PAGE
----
"They have abandoned their commitments to the international comminute and resorted to illegal tactics against the innocent Syrian people.
"We call upon Russia to honour its commitment to insure the Assad regime dismantles its chemical weapons program and never uses chemical weapons again."
The allies used 76 missiles in the attack on Barzah, which is in the greater Damascus area. Fifty seven of these were Tomahawk cruise missiles and 19 were joint air to surface stand-off missiles.
"Initial assessments are that this target was destroyed. This is going to set back the Syrian chemical weapons program back for years," said Gen McKenzie.
He added the strike also destroyed three buildings in Damascus.
The Him Shinshar storage facility, west of Homs, was hit by 22 weapons, including nine US tea lamps, eight storm shadow missiles, three naval cruise missile and two French SCALP land attack missiles.
"This attack was coordinated by all coalition forces, our Tomahawks, the British storm shadow and the French missiles as well," Gen McKenzie said.
The third target, the bunker, was hit by seven SCALP missiles and destroyed.
The missiles were delivered from British, French and US air and naval platforms in the Red Sea, the northern Arabian Gulf and the Eastern Mediterranean.
In total, the allies deployed 105 weapons against the three targets and were met by little resistance from Syria, which launched about 40 surface-to-air intercept missiles, but not until the strike was nearly over.
General McKenzie said there were no indications of civilian casualties from the allied strike, although the mainly ballistic, Syrian counter-attack missiles had "landed somewhere", and the damage was being assessed.
"None of our aircraft or missiles involved in this operation were successfully engaged by Syrian air defences, and we have no indication that Russian air defence systems were employed," Gen McKenzie said.
"We are confident that all our missiles reached their targets. At the end of our strike mission, all our aircraft safely returned to their bases."
AUSTRALIA 'FULLY SUPPORTS' AIR STRIKES
It came as the Turnbull Government said it "fully supports" air strikes on chemical-weapons targets in Syria by US, British and French forces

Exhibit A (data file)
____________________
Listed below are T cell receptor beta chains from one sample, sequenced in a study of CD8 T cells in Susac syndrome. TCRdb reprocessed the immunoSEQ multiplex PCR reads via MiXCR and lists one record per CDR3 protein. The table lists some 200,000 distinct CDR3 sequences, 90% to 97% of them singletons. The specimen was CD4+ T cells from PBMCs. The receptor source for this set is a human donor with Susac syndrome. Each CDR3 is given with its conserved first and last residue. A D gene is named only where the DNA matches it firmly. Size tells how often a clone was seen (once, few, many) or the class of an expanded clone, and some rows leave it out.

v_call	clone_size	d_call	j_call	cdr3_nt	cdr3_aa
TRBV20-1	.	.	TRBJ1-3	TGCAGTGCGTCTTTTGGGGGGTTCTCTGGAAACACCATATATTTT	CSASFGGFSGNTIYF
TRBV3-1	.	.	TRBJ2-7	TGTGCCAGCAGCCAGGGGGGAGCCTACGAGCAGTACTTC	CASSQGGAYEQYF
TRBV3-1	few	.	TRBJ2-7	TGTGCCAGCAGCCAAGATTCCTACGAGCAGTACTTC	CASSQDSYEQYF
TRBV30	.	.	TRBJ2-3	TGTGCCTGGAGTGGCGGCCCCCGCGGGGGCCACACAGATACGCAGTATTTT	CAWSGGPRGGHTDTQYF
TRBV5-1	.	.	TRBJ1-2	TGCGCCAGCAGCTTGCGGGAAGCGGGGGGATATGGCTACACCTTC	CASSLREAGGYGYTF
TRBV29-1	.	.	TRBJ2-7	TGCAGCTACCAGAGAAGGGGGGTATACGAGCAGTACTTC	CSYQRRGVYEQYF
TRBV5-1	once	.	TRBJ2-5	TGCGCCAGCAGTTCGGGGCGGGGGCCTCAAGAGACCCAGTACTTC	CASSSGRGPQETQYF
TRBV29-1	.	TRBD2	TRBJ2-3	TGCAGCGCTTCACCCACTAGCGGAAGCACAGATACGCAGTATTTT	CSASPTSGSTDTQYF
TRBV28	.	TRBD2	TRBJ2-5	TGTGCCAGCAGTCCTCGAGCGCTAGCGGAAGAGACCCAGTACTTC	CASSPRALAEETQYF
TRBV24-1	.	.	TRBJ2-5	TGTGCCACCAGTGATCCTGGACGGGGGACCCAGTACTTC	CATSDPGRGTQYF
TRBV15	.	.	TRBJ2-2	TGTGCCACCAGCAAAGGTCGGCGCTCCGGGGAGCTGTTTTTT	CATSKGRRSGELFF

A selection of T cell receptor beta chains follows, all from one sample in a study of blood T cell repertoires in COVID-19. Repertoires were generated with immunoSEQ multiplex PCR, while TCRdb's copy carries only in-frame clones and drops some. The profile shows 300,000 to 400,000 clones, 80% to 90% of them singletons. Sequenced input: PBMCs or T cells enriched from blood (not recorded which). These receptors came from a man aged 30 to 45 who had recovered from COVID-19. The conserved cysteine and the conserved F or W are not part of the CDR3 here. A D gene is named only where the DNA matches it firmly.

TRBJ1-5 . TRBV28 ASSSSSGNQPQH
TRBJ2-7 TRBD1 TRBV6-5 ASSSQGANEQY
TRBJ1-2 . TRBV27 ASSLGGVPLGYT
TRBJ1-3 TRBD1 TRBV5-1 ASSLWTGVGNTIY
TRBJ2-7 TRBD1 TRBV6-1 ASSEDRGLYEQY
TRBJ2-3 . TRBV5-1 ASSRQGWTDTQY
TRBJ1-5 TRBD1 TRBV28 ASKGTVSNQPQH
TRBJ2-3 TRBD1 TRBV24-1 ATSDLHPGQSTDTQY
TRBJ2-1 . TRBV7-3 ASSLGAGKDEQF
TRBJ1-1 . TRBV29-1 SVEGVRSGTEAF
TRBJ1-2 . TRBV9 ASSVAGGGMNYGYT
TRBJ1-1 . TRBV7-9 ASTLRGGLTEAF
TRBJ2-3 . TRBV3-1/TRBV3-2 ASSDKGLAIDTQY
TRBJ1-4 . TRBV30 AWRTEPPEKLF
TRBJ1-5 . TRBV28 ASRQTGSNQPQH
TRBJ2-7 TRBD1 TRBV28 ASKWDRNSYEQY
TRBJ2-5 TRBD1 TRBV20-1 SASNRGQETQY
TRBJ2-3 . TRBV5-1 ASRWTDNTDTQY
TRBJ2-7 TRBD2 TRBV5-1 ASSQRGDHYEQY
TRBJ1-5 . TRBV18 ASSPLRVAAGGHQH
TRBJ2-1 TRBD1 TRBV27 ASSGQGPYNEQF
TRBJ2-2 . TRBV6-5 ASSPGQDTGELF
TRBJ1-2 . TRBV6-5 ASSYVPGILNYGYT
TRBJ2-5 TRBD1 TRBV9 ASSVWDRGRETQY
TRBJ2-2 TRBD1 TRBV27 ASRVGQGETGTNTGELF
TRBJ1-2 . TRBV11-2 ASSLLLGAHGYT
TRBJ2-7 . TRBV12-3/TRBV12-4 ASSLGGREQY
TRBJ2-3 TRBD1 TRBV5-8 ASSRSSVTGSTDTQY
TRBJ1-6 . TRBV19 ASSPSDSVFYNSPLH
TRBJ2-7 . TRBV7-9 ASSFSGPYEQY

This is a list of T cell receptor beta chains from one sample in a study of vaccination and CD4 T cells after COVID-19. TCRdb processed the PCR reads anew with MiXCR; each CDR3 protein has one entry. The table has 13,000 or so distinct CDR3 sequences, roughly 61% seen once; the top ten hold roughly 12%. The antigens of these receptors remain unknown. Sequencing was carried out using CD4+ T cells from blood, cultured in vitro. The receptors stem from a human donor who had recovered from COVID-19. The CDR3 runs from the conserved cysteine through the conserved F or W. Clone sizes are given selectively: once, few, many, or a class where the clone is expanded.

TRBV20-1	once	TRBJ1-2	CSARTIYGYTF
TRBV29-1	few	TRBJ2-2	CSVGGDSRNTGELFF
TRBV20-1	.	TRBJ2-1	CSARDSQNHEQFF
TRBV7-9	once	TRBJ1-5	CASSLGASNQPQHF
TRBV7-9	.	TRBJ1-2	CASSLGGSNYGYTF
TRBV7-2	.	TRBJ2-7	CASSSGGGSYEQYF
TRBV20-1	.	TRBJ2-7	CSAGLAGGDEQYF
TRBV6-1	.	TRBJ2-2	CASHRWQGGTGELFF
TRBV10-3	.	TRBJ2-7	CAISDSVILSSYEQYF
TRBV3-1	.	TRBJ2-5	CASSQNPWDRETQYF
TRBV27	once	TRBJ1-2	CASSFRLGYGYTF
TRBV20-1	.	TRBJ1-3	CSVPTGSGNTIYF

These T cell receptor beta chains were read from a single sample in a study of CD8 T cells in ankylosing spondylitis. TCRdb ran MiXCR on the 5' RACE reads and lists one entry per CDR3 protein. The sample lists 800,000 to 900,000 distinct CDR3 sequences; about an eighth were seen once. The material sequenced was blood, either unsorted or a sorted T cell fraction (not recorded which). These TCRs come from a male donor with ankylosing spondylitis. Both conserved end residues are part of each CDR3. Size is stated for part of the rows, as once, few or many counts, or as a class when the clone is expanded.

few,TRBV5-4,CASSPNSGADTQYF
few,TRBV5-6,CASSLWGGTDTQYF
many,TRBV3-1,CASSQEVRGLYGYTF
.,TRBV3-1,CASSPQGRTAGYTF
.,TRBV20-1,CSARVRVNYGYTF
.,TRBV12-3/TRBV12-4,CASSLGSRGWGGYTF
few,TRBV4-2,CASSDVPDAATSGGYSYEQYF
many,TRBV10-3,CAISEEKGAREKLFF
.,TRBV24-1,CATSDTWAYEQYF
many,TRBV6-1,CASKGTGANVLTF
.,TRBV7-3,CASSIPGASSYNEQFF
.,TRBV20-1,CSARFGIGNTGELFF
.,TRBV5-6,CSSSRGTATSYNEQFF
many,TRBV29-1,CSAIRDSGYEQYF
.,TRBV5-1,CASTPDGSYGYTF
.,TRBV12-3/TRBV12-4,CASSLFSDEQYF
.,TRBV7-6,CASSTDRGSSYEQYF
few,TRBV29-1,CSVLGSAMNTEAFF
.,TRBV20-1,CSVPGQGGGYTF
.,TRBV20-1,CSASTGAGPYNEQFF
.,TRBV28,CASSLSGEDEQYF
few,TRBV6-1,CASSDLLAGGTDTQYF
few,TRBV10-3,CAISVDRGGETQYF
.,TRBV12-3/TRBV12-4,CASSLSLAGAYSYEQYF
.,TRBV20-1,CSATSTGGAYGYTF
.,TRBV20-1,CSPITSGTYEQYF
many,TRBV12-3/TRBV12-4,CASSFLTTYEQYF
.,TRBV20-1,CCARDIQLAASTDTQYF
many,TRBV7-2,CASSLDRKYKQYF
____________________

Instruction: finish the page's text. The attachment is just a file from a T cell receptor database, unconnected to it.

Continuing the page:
In a statement Prime Minister Malcolm Turnbull, Foreign Minister Julie Bishop and Defence Minister Marise Payne said the strikes were a "proportionate and targeted response".
"They send an unequivocal message to the Assad regime and its backers, Russia and Iran, that the use of chemical weapons will not be tolerated," the statement said.
"The use of chemical weapons by anyone, anywhere, under any circumstances is illegal and utterly reprehensible." "The Assad regime must not be allowed to commit such crimes with impunity."
Senator Payne was briefed by US Secretary of Defence, James Mattis before the missile strikes on the three Syrian targets - a scientific facility near Damascus and two storage facilities near Homs. She said there had been "no Australian involvement" nor had there been any request for Australia to join the strikes.
The British Prime Minister Theresa May also spoke with Mr Turnbull yesterday to discuss the strikes, and he commended the UK for taking part.
Australia's former ambassador to Syria, Bob Bowker said the US Government and its allies could not ignore the use of chemical weapons by the Syrian regime.
"This action by Washington has probably made it more difficult for Syria to act unilaterally and the likelihood is, the Russians will advise them firmly against challenging the Americans," he told The Sunday Telegraph.
"The Russians will be aware that if those strike were repeated and repeated again, Russian assets might be hit ... which would require a Russia response."
"It sends a strong signal to the Russians to avoid escalation".
Mr Bowker, who served as Ambassador to Syria from 2005 to 2008, said "carefully limiting" the strikes to chemical weapons targets demonstrated a high level of resolve and shouldn't escalate the situation.
"Australia's interest in all of this is to avoid a situation where the Americans feel they need to do more," he said. "No one wants this situation to spiral."
But Senator Jim Molan, a former major-general in the Australian Army, said it would be "really significant" if Russia doesn't act.
"You have got to be very, very careful when you are sending a message through the use of military force," he told Sky.
"It defines Russia who are trying to push themselves up in superpower status."
Yesterday, Labor was briefed by the Government and offered bipartisan support for the "appropriate and targeted response".
But the Greens said it had "grave concerns" about the strikes and called on Australia to rethink its alliance with the US, branding Donald Trump "an unpredictable and dangerous ally".
"The violence and suffering in Syria is appalling, and the use of chemical weapons is an abomination," Greens leader Richard Di Natale said.
"But we don't need a barrage of missiles. This action risks dangerous escalation in a very complex and volatile war."
RUSSIA WARNS: THERE WILL BE CONSEQUENCES
Meanwhile, the air strikes plunged relations with Russia, the chief backer of Syrian leader Bashar al-Assad's regime, to a new low.
Russian President Vladimir Putin last night said Washington had launched "an aggression against a sovereign state which is at the forefront of the fight against terrorism."